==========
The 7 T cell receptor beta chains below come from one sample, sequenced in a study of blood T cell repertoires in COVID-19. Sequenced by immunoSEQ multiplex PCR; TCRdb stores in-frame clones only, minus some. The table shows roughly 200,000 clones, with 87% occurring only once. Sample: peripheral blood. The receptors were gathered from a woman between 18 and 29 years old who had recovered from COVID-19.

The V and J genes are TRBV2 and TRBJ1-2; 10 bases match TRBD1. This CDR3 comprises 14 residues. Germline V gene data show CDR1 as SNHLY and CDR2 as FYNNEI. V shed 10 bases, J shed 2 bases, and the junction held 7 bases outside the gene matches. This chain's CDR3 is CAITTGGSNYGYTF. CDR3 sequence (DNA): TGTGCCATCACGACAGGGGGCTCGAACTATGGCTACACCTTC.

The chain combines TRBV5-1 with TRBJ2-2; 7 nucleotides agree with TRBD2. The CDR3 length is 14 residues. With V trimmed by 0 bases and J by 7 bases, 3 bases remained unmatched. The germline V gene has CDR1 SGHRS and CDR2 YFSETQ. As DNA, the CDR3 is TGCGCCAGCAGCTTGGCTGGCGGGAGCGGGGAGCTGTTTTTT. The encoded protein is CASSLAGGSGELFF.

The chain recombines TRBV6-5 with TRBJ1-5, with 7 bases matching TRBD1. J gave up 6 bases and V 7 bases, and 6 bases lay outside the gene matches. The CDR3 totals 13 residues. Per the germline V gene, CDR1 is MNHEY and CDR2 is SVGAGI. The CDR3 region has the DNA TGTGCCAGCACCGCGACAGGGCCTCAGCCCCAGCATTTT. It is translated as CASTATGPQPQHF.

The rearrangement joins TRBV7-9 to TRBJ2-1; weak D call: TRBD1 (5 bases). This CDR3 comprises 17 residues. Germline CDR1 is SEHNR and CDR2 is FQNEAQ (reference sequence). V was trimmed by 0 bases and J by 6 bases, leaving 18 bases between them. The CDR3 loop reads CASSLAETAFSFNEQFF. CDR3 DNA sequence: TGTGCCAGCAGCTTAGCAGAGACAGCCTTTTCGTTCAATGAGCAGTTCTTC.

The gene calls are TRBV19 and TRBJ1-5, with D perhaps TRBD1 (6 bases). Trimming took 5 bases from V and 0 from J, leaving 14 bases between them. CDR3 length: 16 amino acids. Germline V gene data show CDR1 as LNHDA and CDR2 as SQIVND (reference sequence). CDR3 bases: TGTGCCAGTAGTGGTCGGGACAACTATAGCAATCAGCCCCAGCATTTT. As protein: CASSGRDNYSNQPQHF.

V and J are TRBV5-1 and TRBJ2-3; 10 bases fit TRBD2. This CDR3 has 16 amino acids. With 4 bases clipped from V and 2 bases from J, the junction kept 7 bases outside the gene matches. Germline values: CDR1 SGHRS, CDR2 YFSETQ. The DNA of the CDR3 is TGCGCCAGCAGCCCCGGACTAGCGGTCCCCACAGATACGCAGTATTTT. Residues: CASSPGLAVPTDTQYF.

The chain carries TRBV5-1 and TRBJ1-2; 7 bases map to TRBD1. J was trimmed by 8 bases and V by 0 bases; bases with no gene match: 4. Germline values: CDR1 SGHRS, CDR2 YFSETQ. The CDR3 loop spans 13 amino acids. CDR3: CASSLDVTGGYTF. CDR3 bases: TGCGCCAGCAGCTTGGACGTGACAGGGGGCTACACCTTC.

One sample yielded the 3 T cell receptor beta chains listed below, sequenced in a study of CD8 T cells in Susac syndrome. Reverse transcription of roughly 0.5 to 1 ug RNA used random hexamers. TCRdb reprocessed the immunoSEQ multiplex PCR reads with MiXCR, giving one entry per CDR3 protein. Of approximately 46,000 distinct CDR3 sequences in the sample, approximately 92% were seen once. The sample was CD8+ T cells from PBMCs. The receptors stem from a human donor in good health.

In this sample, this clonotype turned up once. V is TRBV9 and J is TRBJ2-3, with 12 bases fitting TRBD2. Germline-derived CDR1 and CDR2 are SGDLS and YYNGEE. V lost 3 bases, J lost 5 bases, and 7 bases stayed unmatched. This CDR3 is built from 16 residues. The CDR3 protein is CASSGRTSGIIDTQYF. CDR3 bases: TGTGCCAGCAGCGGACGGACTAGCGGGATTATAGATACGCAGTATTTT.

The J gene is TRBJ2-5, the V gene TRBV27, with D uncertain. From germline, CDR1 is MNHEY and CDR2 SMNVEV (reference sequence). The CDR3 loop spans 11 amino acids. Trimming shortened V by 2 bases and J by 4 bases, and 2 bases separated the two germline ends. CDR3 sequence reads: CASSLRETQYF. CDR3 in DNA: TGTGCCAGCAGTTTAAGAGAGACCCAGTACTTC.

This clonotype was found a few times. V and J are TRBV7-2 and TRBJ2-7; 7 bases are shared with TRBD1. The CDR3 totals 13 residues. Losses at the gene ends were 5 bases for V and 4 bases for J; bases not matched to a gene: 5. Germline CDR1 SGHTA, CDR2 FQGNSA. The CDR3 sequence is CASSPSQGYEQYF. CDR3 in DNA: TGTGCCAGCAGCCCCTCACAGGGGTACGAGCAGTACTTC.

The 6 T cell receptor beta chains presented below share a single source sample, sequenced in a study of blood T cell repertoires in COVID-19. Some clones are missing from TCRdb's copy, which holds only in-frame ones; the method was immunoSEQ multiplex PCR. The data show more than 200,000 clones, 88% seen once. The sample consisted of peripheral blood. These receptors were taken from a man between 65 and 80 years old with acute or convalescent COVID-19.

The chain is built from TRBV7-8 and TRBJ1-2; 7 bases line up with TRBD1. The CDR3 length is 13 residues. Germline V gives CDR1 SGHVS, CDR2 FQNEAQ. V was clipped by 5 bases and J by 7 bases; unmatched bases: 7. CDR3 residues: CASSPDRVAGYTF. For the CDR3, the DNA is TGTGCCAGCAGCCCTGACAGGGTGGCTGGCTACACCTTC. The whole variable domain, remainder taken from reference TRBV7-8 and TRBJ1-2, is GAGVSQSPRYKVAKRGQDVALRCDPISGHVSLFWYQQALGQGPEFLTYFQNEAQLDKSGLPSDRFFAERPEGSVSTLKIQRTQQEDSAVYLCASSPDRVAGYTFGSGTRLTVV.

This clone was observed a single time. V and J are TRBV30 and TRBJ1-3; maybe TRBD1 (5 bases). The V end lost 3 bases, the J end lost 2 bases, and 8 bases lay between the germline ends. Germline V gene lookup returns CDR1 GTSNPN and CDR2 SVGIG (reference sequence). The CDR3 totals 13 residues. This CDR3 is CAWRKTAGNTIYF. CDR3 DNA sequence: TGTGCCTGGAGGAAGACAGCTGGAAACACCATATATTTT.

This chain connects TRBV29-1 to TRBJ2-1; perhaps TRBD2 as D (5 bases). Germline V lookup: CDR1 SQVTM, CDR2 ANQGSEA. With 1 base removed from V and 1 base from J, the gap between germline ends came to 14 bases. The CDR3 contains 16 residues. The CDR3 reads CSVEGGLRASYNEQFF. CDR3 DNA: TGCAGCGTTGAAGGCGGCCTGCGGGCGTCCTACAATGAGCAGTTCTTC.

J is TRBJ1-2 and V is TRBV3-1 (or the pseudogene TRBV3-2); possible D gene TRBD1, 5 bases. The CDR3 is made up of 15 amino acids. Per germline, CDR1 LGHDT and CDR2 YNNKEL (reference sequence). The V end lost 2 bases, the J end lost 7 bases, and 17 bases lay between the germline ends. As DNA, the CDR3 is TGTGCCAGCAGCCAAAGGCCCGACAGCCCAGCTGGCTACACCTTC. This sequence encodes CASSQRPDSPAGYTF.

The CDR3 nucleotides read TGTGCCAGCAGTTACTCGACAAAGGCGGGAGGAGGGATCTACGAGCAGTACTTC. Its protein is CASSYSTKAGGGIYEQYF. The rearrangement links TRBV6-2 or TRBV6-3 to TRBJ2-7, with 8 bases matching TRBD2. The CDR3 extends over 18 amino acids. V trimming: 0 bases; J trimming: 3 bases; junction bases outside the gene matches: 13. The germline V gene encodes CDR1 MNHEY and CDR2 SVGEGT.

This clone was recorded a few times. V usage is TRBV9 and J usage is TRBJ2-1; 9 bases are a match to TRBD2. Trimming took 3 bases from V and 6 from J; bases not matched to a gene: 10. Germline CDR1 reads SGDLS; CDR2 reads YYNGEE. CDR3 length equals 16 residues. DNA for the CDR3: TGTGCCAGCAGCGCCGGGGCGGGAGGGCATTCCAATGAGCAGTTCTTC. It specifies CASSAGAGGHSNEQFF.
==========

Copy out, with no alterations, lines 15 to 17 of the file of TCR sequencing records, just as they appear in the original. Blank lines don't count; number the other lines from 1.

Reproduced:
This clone was observed a single time. V and J are TRBV30 and TRBJ1-3; maybe TRBD1 (5 bases). The V end lost 3 bases, the J end lost 2 bases, and 8 bases lay between the germline ends. Germline V gene lookup returns CDR1 GTSNPN and CDR2 SVGIG (reference sequence). The CDR3 totals 13 residues. This CDR3 is CAWRKTAGNTIYF. CDR3 DNA sequence: TGTGCCTGGAGGAAGACAGCTGGAAACACCATATATTTT.

This chain connects TRBV29-1 to TRBJ2-1; perhaps TRBD2 as D (5 bases). Germline V lookup: CDR1 SQVTM, CDR2 ANQGSEA. With 1 base removed from V and 1 base from J, the gap between germline ends came to 14 bases. The CDR3 contains 16 residues. The CDR3 reads CSVEGGLRASYNEQFF. CDR3 DNA: TGCAGCGTTGAAGGCGGCCTGCGGGCGTCCTACAATGAGCAGTTCTTC.

J is TRBJ1-2 and V is TRBV3-1 (or the pseudogene TRBV3-2); possible D gene TRBD1, 5 bases. The CDR3 is made up of 15 amino acids. Per germline, CDR1 LGHDT and CDR2 YNNKEL (reference sequence). The V end lost 2 bases, the J end lost 7 bases, and 17 bases lay between the germline ends. As DNA, the CDR3 is TGTGCCAGCAGCCAAAGGCCCGACAGCCCAGCTGGCTACACCTTC. This sequence encodes CASSQRPDSPAGYTF.